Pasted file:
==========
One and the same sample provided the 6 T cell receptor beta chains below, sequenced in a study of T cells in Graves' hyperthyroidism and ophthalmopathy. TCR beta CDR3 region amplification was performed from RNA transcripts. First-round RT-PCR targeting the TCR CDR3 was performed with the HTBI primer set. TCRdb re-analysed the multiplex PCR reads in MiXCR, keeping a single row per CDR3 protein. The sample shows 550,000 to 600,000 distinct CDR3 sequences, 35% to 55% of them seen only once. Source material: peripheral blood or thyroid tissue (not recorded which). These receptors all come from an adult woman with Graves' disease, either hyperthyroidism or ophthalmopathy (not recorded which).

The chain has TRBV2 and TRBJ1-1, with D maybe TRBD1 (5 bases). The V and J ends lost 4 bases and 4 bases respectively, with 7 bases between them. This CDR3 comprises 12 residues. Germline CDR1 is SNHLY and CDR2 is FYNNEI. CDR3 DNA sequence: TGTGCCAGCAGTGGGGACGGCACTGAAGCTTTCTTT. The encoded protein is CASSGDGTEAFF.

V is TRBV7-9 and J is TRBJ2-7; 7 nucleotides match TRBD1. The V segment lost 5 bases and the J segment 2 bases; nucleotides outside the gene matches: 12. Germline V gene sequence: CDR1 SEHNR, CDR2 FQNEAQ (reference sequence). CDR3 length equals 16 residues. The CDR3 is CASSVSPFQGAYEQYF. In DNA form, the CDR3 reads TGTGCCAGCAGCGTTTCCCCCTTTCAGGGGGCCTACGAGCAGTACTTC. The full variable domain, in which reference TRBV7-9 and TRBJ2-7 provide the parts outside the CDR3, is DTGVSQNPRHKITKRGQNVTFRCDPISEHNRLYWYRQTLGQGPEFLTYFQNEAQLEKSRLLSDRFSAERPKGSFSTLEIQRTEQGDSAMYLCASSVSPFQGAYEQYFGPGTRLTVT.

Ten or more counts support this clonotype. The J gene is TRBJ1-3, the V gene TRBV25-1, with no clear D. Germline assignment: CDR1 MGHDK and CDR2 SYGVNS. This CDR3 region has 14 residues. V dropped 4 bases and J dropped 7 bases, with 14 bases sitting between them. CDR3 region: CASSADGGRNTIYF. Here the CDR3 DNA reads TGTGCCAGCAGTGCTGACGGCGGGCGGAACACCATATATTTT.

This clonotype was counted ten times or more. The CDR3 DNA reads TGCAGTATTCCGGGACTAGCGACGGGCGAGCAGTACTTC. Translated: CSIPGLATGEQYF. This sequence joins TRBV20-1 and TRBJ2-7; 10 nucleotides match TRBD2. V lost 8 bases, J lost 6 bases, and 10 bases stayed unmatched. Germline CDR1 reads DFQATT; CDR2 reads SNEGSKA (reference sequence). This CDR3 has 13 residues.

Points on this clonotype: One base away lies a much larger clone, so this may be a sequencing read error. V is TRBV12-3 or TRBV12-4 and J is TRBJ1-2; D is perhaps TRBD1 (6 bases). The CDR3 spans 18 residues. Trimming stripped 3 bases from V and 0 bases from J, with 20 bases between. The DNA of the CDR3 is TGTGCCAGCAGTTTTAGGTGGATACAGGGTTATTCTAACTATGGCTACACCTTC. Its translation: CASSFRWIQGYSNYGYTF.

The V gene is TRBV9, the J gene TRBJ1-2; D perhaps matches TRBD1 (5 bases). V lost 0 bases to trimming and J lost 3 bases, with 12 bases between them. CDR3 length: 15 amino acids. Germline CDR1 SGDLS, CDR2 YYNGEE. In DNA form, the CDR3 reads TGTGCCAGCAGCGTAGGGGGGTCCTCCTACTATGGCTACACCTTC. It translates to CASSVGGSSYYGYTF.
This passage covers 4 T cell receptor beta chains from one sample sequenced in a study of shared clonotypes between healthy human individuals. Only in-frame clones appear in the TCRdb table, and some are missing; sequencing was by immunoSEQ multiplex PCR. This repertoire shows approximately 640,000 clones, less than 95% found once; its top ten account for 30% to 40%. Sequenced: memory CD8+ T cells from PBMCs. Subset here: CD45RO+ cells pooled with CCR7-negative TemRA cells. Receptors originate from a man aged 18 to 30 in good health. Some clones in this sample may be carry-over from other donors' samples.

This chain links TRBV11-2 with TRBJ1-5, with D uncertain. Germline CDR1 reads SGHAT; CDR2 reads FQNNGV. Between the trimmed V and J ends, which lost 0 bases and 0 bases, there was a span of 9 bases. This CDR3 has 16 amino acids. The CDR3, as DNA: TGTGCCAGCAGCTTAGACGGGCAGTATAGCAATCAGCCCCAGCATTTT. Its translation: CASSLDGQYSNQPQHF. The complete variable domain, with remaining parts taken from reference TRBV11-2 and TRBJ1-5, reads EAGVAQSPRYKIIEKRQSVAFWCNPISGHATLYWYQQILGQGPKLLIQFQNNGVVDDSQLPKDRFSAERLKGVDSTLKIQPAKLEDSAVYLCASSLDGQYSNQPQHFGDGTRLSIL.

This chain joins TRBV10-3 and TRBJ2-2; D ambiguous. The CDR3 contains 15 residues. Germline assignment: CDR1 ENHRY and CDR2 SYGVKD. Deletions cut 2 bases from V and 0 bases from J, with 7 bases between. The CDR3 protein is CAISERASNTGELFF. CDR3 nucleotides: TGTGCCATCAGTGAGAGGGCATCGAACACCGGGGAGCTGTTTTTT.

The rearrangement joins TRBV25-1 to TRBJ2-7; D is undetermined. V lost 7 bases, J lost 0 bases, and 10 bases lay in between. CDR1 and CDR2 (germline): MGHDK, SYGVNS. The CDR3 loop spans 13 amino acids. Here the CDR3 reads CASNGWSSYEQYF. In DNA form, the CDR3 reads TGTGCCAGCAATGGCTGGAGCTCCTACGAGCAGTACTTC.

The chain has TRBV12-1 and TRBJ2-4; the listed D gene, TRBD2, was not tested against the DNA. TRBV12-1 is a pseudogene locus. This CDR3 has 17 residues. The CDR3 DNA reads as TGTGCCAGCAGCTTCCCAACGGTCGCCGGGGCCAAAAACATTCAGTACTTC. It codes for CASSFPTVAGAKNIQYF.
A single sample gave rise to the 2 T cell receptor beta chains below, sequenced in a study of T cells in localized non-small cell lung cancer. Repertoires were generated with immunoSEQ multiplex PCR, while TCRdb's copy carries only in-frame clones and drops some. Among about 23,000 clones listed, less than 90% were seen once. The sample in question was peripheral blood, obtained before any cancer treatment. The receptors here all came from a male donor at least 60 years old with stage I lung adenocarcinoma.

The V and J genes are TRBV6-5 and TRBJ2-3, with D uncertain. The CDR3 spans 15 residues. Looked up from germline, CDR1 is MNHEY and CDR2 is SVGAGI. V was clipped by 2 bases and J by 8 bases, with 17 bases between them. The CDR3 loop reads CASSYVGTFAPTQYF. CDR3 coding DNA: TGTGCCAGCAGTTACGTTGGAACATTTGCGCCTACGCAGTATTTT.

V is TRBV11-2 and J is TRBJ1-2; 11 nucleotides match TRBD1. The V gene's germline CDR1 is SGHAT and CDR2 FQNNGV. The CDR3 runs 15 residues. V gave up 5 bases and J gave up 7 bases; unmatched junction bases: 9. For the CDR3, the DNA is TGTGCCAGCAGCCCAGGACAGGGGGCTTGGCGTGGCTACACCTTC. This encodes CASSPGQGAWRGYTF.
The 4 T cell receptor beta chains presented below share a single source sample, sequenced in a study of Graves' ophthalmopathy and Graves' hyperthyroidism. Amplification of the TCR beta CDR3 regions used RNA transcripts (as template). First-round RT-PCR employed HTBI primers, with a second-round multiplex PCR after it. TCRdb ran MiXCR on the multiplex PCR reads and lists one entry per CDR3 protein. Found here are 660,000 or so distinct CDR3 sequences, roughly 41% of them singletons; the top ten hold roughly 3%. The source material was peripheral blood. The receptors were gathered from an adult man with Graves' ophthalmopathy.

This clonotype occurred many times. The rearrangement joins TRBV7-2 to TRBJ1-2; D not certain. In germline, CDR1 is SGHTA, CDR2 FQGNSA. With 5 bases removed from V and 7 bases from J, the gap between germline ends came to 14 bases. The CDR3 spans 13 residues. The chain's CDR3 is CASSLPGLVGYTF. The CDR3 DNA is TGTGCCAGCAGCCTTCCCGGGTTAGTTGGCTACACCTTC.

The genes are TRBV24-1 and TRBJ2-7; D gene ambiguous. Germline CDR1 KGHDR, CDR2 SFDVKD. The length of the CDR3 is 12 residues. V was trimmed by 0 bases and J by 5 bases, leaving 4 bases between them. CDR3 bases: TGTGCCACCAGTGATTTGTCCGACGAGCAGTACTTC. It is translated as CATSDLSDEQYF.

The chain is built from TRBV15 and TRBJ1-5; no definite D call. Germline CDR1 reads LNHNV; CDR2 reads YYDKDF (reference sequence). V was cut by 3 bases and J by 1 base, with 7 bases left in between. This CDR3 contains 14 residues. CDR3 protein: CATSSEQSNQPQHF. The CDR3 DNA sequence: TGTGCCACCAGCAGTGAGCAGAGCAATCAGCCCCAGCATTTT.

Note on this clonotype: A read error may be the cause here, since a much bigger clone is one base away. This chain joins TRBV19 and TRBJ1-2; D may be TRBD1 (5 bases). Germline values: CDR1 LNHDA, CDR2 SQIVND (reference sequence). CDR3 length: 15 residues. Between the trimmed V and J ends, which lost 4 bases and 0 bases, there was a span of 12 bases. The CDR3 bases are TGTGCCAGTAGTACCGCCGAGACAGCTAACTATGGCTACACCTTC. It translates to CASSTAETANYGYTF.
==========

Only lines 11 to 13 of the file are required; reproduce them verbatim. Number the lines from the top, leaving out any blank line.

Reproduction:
The rearrangement joins TRBV25-1 to TRBJ2-7; D is undetermined. V lost 7 bases, J lost 0 bases, and 10 bases lay in between. CDR1 and CDR2 (germline): MGHDK, SYGVNS. The CDR3 loop spans 13 amino acids. Here the CDR3 reads CASNGWSSYEQYF. In DNA form, the CDR3 reads TGTGCCAGCAATGGCTGGAGCTCCTACGAGCAGTACTTC.

The chain has TRBV12-1 and TRBJ2-4; the listed D gene, TRBD2, was not tested against the DNA. TRBV12-1 is a pseudogene locus. This CDR3 has 17 residues. The CDR3 DNA reads as TGTGCCAGCAGCTTCCCAACGGTCGCCGGGGCCAAAAACATTCAGTACTTC. It codes for CASSFPTVAGAKNIQYF.
A single sample gave rise to the 2 T cell receptor beta chains below, sequenced in a study of T cells in localized non-small cell lung cancer. Repertoires were generated with immunoSEQ multiplex PCR, while TCRdb's copy carries only in-frame clones and drops some. Among about 23,000 clones listed, less than 90% were seen once. The sample in question was peripheral blood, obtained before any cancer treatment. The receptors here all came from a male donor at least 60 years old with stage I lung adenocarcinoma.